The investment fund industry could key in on the transition to a low-carbon economy, but the sustainable fund sector is currently too small and struggles with data and greenwashing challenges, says the International Monetary Fund (IMF).
In the latest edition of its report on global financial stability, the IMF examined the sustainable investment fund sector, which it said could “be an important driver of the global transition to a green economy” by supporting corporate behaviour that advances the transition.
“Flows into sustainable funds appear to support climate stewardship and encourage the issuance of securities by firms with a more favourable sustainability rating,” it said.
However, the current industry is “too limited in size and scope to have a major impact,” it said.
Only about 7% of global assets under management are invested in sustainable funds, and just 0.25% are devoted specifically to climate-focused funds, it noted.
Additionally, fund managers face a number of challenges, it said, “including data gaps, risk of corporate greenwashing, multiple disclosure standards, and a lack of globally accepted taxonomies — in implementing investment strategies that support the transition.”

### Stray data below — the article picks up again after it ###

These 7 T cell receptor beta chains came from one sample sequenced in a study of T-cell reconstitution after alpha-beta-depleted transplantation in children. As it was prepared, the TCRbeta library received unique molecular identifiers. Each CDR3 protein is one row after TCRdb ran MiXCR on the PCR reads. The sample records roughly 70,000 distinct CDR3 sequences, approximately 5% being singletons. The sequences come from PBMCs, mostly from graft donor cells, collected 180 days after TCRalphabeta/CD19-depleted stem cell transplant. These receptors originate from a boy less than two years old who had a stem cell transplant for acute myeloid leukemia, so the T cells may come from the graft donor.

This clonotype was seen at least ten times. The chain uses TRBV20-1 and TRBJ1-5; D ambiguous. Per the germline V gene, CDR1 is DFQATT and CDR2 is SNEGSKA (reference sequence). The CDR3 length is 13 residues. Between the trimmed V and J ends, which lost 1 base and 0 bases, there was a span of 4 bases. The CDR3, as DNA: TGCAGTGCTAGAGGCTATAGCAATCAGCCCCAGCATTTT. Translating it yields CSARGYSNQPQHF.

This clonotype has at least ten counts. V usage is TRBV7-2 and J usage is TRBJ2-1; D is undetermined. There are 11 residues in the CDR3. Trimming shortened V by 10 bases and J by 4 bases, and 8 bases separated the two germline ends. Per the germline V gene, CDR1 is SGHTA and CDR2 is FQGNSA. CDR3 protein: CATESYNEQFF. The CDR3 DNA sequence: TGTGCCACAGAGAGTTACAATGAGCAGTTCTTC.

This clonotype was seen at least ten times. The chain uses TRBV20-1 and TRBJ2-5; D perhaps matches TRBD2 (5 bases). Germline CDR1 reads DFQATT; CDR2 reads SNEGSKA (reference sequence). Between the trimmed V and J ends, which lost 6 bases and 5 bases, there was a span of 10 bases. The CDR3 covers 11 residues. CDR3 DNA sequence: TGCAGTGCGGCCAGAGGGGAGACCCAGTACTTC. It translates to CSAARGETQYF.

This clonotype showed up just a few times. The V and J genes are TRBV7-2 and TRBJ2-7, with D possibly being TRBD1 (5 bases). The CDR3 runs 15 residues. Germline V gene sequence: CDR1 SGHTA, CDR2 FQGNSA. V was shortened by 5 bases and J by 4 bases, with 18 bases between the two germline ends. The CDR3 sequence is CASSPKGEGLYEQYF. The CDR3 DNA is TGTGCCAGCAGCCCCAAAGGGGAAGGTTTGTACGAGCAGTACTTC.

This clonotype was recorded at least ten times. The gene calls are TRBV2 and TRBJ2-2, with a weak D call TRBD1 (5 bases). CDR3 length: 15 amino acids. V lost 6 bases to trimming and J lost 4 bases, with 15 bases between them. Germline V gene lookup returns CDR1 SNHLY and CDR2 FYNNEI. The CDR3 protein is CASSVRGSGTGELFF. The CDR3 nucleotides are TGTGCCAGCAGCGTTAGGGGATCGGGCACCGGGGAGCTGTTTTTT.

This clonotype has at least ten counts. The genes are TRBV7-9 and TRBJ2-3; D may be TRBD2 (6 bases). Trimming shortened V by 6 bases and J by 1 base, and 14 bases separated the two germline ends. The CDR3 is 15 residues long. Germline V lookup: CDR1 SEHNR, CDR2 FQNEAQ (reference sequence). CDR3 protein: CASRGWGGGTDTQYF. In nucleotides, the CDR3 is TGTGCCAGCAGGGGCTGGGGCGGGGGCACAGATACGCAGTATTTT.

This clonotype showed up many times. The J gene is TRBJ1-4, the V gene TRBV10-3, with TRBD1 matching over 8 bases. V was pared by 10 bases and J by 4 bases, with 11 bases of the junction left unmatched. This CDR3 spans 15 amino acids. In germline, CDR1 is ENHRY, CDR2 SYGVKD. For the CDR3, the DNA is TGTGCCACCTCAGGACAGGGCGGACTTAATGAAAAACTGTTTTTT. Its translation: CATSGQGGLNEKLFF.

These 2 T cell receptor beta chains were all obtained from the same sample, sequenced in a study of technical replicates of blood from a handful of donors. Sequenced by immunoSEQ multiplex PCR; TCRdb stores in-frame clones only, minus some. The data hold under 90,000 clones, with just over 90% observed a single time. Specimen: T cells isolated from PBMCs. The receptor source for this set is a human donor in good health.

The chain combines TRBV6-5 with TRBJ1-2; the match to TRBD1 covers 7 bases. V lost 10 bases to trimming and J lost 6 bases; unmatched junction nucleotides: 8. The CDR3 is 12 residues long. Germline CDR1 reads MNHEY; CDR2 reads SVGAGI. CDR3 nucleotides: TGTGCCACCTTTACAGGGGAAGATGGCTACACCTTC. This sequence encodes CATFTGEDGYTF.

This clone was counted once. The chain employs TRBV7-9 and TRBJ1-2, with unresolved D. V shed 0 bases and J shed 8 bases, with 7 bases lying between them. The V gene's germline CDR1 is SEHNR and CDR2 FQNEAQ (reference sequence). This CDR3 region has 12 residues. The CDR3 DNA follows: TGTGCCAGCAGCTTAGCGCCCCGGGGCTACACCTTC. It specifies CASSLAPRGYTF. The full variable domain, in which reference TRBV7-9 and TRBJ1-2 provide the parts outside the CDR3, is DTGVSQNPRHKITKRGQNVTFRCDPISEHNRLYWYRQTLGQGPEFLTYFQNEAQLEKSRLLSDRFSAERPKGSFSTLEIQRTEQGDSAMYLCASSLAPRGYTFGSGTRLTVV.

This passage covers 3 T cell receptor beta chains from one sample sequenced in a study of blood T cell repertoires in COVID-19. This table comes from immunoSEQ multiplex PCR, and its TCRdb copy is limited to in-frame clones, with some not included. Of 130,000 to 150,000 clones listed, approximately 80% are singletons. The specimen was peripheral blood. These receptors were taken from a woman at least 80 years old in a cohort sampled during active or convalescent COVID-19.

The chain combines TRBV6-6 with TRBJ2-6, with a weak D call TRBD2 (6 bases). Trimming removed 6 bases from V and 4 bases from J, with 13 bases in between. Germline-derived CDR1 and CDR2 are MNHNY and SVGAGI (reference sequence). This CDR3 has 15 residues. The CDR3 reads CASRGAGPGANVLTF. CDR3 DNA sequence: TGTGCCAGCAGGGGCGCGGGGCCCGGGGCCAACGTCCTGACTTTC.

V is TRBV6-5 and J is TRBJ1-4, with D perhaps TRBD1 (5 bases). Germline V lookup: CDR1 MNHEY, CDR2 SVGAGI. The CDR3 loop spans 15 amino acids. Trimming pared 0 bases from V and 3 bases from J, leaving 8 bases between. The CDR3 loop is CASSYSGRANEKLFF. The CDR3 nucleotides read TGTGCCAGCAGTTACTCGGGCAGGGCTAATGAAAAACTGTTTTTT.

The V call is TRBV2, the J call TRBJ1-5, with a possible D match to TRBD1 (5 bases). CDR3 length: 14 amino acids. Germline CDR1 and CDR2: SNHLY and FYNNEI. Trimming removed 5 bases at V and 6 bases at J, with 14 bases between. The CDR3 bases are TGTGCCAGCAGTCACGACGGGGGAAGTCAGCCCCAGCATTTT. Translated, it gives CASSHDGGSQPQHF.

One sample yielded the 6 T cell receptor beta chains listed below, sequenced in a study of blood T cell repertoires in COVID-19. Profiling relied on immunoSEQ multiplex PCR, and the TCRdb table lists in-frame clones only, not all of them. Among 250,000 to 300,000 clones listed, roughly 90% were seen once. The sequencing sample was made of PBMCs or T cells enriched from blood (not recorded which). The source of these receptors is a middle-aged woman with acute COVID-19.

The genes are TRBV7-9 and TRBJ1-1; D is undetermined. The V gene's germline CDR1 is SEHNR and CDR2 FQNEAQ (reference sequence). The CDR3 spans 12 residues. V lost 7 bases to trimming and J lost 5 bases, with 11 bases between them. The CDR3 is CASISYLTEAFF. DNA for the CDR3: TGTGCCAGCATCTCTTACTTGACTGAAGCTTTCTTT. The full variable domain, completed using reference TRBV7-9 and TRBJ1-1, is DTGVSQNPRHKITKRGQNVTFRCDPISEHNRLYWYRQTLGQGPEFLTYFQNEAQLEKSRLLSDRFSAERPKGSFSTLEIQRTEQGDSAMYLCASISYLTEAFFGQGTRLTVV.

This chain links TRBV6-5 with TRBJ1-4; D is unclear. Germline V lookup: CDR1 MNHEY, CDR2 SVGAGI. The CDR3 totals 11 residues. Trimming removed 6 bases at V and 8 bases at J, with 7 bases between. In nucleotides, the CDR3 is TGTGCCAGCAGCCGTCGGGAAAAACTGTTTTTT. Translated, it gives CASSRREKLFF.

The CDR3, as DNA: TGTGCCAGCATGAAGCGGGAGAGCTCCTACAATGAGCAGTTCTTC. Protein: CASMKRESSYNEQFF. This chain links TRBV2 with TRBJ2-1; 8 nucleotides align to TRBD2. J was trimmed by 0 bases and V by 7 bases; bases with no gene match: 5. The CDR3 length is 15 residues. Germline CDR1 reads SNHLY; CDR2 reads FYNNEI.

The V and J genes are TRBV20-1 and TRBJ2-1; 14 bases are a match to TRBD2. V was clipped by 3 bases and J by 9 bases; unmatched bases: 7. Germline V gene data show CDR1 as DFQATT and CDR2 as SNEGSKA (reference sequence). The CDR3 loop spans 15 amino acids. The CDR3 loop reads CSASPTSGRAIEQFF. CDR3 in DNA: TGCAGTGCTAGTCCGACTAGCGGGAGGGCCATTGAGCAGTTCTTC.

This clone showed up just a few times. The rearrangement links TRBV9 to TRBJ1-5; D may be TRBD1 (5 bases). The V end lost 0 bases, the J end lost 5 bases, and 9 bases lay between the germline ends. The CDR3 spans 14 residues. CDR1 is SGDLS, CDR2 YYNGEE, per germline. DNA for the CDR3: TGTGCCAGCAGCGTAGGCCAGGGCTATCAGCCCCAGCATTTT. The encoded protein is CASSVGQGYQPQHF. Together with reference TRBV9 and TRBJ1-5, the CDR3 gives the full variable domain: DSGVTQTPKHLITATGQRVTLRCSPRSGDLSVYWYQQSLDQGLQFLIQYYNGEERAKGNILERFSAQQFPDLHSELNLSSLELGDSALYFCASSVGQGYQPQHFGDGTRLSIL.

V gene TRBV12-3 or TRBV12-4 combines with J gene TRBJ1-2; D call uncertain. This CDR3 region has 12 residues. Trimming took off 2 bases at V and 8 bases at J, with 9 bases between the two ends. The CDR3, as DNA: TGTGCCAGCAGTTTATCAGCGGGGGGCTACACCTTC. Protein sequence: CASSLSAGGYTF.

For the sustainable fund sector to help catalyze the low-carbon transition, the report said that policy-makers should step up regulatory oversight to tackle greenwashing while also standardizing data, disclosures and sustainable finance classifications for both firms and investment funds.
Once the greenwashing and the data issues have been tackled, policy-makers should introduce tools to channel savings toward transition-enhancing funds, “such as financial incentives for investments in climate-oriented funds” to complement other measures, such as carbon taxes, it suggested.
Asset managers could also do more to attract investors with specific environmental goals by emphasizing “the distinction between the broad concept of sustainability (which encompasses environmental, social and governance issues) and purely climate considerations,” it said. “They could also increase offerings of funds with well-defined and specific climate-change-mitigation objectives.”